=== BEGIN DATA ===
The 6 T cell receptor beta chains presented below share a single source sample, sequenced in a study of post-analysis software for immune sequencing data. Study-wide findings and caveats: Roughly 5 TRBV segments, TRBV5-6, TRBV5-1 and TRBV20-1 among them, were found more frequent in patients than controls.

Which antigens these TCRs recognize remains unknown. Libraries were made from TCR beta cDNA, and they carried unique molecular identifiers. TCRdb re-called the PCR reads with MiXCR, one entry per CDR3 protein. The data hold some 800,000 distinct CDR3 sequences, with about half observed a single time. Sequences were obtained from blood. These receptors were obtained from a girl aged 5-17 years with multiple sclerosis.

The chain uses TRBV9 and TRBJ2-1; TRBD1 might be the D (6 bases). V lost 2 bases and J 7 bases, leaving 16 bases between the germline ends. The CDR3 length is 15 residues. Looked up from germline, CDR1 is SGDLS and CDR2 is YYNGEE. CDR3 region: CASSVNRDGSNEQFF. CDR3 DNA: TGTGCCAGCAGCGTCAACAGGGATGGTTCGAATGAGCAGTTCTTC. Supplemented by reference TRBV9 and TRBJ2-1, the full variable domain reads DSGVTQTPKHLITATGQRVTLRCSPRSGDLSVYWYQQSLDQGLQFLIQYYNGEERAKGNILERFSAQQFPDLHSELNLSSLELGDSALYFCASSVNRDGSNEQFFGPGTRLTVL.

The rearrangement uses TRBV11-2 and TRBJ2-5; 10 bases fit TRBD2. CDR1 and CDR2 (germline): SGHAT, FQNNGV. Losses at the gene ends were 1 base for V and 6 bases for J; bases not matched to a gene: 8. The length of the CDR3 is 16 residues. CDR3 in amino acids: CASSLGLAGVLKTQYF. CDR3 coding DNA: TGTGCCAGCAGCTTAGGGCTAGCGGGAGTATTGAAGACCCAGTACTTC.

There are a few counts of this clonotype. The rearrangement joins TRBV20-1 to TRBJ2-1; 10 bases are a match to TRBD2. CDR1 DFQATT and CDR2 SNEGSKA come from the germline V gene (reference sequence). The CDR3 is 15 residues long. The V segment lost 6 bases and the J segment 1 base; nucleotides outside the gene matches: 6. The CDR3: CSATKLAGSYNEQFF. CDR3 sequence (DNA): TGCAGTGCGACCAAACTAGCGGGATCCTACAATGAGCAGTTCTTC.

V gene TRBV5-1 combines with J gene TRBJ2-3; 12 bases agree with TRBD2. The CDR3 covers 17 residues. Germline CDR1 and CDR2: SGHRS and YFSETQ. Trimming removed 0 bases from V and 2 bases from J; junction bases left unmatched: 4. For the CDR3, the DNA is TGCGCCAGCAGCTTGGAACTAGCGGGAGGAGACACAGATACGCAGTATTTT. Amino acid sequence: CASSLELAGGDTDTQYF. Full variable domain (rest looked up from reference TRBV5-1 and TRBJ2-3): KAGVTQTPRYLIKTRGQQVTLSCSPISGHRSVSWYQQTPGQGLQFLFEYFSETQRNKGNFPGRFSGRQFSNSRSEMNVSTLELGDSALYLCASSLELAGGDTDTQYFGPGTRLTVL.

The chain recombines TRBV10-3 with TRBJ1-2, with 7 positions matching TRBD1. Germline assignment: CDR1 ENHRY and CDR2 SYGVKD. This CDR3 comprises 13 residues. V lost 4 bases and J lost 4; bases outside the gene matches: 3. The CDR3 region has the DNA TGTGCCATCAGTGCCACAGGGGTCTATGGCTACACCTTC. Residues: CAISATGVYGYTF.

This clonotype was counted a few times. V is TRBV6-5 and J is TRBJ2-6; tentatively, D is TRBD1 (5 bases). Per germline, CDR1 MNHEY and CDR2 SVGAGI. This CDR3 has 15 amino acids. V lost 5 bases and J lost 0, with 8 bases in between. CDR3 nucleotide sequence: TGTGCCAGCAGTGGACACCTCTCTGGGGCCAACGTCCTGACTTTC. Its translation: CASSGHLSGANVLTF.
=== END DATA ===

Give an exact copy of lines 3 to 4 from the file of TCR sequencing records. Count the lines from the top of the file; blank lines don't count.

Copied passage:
The chain uses TRBV9 and TRBJ2-1; TRBD1 might be the D (6 bases). V lost 2 bases and J 7 bases, leaving 16 bases between the germline ends. The CDR3 length is 15 residues. Looked up from germline, CDR1 is SGDLS and CDR2 is YYNGEE. CDR3 region: CASSVNRDGSNEQFF. CDR3 DNA: TGTGCCAGCAGCGTCAACAGGGATGGTTCGAATGAGCAGTTCTTC. Supplemented by reference TRBV9 and TRBJ2-1, the full variable domain reads DSGVTQTPKHLITATGQRVTLRCSPRSGDLSVYWYQQSLDQGLQFLIQYYNGEERAKGNILERFSAQQFPDLHSELNLSSLELGDSALYFCASSVNRDGSNEQFFGPGTRLTVL.

The rearrangement uses TRBV11-2 and TRBJ2-5; 10 bases fit TRBD2. CDR1 and CDR2 (germline): SGHAT, FQNNGV. Losses at the gene ends were 1 base for V and 6 bases for J; bases not matched to a gene: 8. The length of the CDR3 is 16 residues. CDR3 in amino acids: CASSLGLAGVLKTQYF. CDR3 coding DNA: TGTGCCAGCAGCTTAGGGCTAGCGGGAGTATTGAAGACCCAGTACTTC.